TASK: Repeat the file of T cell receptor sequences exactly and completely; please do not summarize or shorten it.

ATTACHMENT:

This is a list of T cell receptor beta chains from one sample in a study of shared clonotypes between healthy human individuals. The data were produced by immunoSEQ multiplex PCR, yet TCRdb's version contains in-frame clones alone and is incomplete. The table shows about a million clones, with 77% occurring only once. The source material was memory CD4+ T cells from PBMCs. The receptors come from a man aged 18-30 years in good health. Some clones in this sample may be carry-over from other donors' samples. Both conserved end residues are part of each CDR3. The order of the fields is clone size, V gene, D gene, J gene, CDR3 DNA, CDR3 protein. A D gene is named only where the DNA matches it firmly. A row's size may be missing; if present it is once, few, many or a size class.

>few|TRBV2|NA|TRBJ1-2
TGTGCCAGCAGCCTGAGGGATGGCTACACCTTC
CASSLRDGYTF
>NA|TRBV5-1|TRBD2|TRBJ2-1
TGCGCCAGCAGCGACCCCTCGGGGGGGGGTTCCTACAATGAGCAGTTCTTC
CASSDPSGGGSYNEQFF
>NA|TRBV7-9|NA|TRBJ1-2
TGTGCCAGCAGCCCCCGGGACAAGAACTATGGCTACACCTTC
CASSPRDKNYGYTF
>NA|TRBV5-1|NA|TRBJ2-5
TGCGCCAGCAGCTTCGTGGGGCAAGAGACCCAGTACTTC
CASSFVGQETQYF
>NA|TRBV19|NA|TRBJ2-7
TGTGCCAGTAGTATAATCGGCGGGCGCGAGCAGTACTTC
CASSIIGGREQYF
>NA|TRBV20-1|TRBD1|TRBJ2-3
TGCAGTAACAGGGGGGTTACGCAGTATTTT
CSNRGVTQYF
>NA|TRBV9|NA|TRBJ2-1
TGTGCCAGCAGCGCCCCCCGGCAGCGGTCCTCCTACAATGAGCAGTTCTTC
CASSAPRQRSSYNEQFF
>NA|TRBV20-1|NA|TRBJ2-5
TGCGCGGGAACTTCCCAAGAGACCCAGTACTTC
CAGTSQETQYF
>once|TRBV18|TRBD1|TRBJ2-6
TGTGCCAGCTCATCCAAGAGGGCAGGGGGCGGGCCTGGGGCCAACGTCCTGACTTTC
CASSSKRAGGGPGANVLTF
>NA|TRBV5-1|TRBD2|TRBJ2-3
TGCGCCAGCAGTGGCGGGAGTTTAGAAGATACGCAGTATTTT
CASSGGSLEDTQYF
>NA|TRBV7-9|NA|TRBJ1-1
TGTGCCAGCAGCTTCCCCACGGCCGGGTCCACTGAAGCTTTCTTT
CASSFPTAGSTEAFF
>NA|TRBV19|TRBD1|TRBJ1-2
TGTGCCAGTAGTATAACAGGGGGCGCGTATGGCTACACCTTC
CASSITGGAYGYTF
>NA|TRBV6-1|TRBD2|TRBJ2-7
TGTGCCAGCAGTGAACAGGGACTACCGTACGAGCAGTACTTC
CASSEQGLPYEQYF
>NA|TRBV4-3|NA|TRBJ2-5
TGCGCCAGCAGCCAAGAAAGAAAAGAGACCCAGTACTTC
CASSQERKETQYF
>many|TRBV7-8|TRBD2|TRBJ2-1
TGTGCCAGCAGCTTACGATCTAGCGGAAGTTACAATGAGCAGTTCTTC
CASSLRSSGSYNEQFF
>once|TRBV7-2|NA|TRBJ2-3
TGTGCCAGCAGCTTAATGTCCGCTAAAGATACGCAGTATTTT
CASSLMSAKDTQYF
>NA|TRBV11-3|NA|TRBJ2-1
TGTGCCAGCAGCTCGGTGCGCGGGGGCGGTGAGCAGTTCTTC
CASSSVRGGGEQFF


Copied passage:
This is a list of T cell receptor beta chains from one sample in a study of shared clonotypes between healthy human individuals. The data were produced by immunoSEQ multiplex PCR, yet TCRdb's version contains in-frame clones alone and is incomplete. The table shows about a million clones, with 77% occurring only once. The source material was memory CD4+ T cells from PBMCs. The receptors come from a man aged 18-30 years in good health. Some clones in this sample may be carry-over from other donors' samples. Both conserved end residues are part of each CDR3. The order of the fields is clone size, V gene, D gene, J gene, CDR3 DNA, CDR3 protein. A D gene is named only where the DNA matches it firmly. A row's size may be missing; if present it is once, few, many or a size class.

>few|TRBV2|NA|TRBJ1-2
TGTGCCAGCAGCCTGAGGGATGGCTACACCTTC
CASSLRDGYTF
>NA|TRBV5-1|TRBD2|TRBJ2-1
TGCGCCAGCAGCGACCCCTCGGGGGGGGGTTCCTACAATGAGCAGTTCTTC
CASSDPSGGGSYNEQFF
>NA|TRBV7-9|NA|TRBJ1-2
TGTGCCAGCAGCCCCCGGGACAAGAACTATGGCTACACCTTC
CASSPRDKNYGYTF
>NA|TRBV5-1|NA|TRBJ2-5
TGCGCCAGCAGCTTCGTGGGGCAAGAGACCCAGTACTTC
CASSFVGQETQYF
>NA|TRBV19|NA|TRBJ2-7
TGTGCCAGTAGTATAATCGGCGGGCGCGAGCAGTACTTC
CASSIIGGREQYF
>NA|TRBV20-1|TRBD1|TRBJ2-3
TGCAGTAACAGGGGGGTTACGCAGTATTTT
CSNRGVTQYF
>NA|TRBV9|NA|TRBJ2-1
TGTGCCAGCAGCGCCCCCCGGCAGCGGTCCTCCTACAATGAGCAGTTCTTC
CASSAPRQRSSYNEQFF
>NA|TRBV20-1|NA|TRBJ2-5
TGCGCGGGAACTTCCCAAGAGACCCAGTACTTC
CAGTSQETQYF
>once|TRBV18|TRBD1|TRBJ2-6
TGTGCCAGCTCATCCAAGAGGGCAGGGGGCGGGCCTGGGGCCAACGTCCTGACTTTC
CASSSKRAGGGPGANVLTF
>NA|TRBV5-1|TRBD2|TRBJ2-3
TGCGCCAGCAGTGGCGGGAGTTTAGAAGATACGCAGTATTTT
CASSGGSLEDTQYF
>NA|TRBV7-9|NA|TRBJ1-1
TGTGCCAGCAGCTTCCCCACGGCCGGGTCCACTGAAGCTTTCTTT
CASSFPTAGSTEAFF
>NA|TRBV19|TRBD1|TRBJ1-2
TGTGCCAGTAGTATAACAGGGGGCGCGTATGGCTACACCTTC
CASSITGGAYGYTF
>NA|TRBV6-1|TRBD2|TRBJ2-7
TGTGCCAGCAGTGAACAGGGACTACCGTACGAGCAGTACTTC
CASSEQGLPYEQYF
>NA|TRBV4-3|NA|TRBJ2-5
TGCGCCAGCAGCCAAGAAAGAAAAGAGACCCAGTACTTC
CASSQERKETQYF
>many|TRBV7-8|TRBD2|TRBJ2-1
TGTGCCAGCAGCTTACGATCTAGCGGAAGTTACAATGAGCAGTTCTTC
CASSLRSSGSYNEQFF
>once|TRBV7-2|NA|TRBJ2-3
TGTGCCAGCAGCTTAATGTCCGCTAAAGATACGCAGTATTTT
CASSLMSAKDTQYF
>NA|TRBV11-3|NA|TRBJ2-1
TGTGCCAGCAGCTCGGTGCGCGGGGGCGGTGAGCAGTTCTTC
CASSSVRGGGEQFF